529 plans have become the most popular form of savings for college because of the many benefits they offer including tax-free investment earnings.
Across the country, it is the joy of grandparents to spoil their grandkids in just about every conceivable way, often in the form of a piece of candy, a bit of money, or a homecooked meal. As the price of college has continued to rise in recent years, many grandparents have started to consider whether they can contribute to their grandkids’ future by limiting education costs and reducing student debt. One of the most effective tools for doing so, in many cases, is the popular 529 plan, which offers tax breaks, investment earnings, and other financial benefits that made college more affordable for families; that said, should a grandparent own a 529 plan? To find out, keep reading as the experts at Sootchy explain.
With so many different types of college savings plans out there, it’s tough for any one option to stand out, but 529 plans are widely recognized as perhaps the top option for parents, grandparents, and anyone else looking to help cover the outstanding costs of college. The reason for this is simple: No other kind of plan offers the combination of tax benefits and earning potential that you get from a 529 plan, whether it’s owned by a grandparent or not.
One of the hallmarks of a 529 plan is the option to invest funds in one of several ways. Options vary depending on what plan you choose and which state is administering it, but in general, you can pick either a static investment portfolio – one in which each investment is chosen manually and remains the same until the account owner makes a change – or an age-based portfolio in which investments shift from somewhat risky to more conservative as the beneficiary of the account gets closer to the start of their college career.
In either case, plans often offer a number of selections for college savings plans and ABLE accounts, while the funds in a prepaid tuition plan are invested by the plan administrator, not the account owner. In any case, a 529 plan owned by a grandparent can generate substantial gains over the course of a grandchild’s early years.
Although many investment accounts allow for the buildup of funds in the same way as a 529 plan, none of the others eliminate federal (and often state) taxes from the equation. When your 529 plan earns money through investments, any gains are tax-free, as long as they go toward a qualified education expense. Grandparents can also add as much as $15,000 a year to a 529 plan without having to worry about the federal gift tax, and many states even offer deductions or credits for those who contribute to such a plan (up to a limit, which varies by state).
Another key tax benefit of 529 plans – and one that’s especially appealing to many grandparents – relates to the federal estate tax. When a grandparent owns a 529 plan, the funds in that account are no longer considered part of their estate five years after they’re deposited; however, as the account owner, that grandparent still retains control over the funds and can withdraw them – after income tax and a 10% penalty – at any time, for any reason.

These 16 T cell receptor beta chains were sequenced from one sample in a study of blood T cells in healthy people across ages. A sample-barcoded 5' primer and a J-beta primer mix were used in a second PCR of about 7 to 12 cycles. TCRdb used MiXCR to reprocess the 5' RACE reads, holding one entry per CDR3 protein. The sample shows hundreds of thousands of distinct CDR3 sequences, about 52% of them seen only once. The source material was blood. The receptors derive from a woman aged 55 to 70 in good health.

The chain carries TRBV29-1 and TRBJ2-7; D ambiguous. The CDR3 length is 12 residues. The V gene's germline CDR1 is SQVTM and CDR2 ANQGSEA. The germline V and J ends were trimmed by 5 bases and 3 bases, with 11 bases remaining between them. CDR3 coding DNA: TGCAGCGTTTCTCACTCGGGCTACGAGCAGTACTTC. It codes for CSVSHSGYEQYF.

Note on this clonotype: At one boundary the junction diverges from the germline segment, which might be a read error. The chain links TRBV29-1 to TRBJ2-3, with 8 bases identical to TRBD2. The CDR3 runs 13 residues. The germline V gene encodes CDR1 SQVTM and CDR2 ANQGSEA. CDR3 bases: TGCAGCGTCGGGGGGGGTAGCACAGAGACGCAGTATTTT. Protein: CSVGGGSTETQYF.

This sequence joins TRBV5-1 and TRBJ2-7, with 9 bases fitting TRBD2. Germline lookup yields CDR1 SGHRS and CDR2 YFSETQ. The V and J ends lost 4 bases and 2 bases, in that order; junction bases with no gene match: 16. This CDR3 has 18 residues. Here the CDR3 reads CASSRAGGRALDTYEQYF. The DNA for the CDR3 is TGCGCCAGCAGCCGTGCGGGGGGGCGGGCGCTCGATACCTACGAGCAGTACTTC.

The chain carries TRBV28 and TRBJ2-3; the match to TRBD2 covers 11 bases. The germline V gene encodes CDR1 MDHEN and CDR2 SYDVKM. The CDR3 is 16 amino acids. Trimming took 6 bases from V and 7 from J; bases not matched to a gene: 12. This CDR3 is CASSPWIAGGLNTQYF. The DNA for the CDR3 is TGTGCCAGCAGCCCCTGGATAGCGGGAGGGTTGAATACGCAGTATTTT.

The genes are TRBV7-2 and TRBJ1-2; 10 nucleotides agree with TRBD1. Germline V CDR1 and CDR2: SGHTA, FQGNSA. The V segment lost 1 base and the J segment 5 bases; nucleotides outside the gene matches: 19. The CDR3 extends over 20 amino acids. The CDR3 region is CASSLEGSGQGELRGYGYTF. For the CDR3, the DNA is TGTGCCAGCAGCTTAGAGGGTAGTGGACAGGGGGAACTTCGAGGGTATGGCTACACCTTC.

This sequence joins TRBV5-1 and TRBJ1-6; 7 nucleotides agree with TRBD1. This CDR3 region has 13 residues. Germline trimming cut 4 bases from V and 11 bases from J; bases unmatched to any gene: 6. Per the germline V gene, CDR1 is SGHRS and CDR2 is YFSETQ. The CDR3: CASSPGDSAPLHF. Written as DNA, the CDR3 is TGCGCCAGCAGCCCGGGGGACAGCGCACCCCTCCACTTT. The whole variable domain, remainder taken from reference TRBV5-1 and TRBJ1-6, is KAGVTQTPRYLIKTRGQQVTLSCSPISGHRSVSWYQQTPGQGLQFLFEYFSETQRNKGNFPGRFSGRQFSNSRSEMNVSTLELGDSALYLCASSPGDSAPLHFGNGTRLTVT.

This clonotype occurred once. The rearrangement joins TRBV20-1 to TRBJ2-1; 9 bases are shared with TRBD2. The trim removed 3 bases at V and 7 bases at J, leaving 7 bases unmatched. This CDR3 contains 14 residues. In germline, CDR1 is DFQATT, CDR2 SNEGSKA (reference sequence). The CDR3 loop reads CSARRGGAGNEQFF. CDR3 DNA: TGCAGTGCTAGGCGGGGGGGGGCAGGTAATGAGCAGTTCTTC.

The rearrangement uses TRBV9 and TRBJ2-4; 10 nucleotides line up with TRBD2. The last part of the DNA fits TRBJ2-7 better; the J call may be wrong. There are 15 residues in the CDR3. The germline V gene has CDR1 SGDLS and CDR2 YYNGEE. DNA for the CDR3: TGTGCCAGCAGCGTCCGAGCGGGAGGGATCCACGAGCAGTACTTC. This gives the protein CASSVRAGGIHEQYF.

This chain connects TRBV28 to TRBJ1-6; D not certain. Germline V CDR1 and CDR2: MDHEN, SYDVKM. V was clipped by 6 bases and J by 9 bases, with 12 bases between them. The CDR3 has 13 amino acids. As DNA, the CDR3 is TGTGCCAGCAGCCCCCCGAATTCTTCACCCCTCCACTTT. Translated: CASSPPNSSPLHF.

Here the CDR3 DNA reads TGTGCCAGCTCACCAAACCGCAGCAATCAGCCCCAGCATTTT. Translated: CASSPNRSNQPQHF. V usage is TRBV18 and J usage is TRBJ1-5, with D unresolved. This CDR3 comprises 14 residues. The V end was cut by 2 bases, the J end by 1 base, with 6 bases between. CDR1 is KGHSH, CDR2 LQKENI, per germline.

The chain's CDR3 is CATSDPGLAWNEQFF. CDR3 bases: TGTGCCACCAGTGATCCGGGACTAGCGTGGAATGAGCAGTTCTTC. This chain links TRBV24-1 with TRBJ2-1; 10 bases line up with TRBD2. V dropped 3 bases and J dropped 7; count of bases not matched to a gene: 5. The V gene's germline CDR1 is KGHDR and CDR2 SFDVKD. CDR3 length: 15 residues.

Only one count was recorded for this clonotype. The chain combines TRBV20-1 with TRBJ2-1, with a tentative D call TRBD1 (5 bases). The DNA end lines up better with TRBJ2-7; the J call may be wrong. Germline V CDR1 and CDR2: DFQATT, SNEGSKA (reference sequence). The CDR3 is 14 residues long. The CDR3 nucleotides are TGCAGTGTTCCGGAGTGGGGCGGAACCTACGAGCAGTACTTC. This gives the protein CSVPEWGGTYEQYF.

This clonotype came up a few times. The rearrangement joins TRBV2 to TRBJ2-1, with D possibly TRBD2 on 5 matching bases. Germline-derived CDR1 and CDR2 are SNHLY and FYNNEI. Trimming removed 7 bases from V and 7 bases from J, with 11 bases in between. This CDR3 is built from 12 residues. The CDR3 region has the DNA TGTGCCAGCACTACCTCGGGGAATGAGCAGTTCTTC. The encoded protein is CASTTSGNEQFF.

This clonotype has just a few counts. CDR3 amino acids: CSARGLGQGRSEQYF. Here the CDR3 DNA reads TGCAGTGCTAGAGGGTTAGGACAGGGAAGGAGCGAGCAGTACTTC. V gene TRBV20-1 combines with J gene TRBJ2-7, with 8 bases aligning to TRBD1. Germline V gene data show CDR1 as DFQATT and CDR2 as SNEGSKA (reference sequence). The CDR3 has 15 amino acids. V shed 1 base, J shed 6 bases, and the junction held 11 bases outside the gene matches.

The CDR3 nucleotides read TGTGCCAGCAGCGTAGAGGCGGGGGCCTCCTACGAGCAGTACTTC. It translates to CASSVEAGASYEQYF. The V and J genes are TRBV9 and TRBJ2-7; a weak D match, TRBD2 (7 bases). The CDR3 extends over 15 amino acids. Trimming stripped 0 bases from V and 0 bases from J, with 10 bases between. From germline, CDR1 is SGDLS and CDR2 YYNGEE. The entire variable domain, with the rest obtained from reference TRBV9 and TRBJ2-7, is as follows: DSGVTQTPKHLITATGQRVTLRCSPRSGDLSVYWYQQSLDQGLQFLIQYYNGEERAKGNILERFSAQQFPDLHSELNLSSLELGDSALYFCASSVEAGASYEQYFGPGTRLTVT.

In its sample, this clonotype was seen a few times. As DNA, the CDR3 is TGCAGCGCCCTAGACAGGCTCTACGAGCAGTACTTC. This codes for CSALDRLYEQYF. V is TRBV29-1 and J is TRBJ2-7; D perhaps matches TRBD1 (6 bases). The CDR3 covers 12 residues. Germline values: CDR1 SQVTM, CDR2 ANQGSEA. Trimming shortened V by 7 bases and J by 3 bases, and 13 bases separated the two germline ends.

While there’s no doubt that a 529 plan can be a great tool for grandparents looking to help their family cover the cost of education, one particular point of concern will likely affect how the funds in the account are used: financial aid. Even with a wealth of savings options at their disposal, many families need the boost provided by financial aid to be able to pay for college, and a 529 plan owned by a grandparent could have a significant impact on how much a student receives.
The reason comes down to what’s called the “expected family contribution” (EFC), which is the government’s measure of how much a family could be expected to put toward higher education; the higher the EFC, the less a student get in federal aid. For 529 plans owned by parents, only a small portion of the funds – 5.64% – contribute to the EFC, whereas money spent from a grandparent’s 529 plan will add 50% of its value to the EFC calculation. In other words, if you give your grandchild $10,000 out of a 529 plan, it will reduce their financial aid by 50% of that amount, or $5,000.
There are, however, some ways around this problem. One option is to simply change the owner of the account to one of the student’s parents, though not all plans allow this. Similarly, grandparents who own a 529 plan can transfer one year’s earnings and contribution to a plan owned by the student’s parent.
The best option may be to simply wait to distribute the funds. Payments made from a grandparent’s 529 plan will only affect financial aid if made before January 1 of their grandchild’s sophomore year – provided that grandchild graduates in four years. Alternatively, you could wait until after your grandchild has graduated and use the funds to pay down their debt, since student loans are considered eligible expenses (up to a certain amount).
Though it’s up to each grandparent to decide whether they should own a 529 plan, the benefits of this college savings option are certainly worth considering. If you’d like to open a 529 plan for your grandchild, know that the professionals at Sootchy can help you open and manage an account with ease. Learn more by visiting us online today.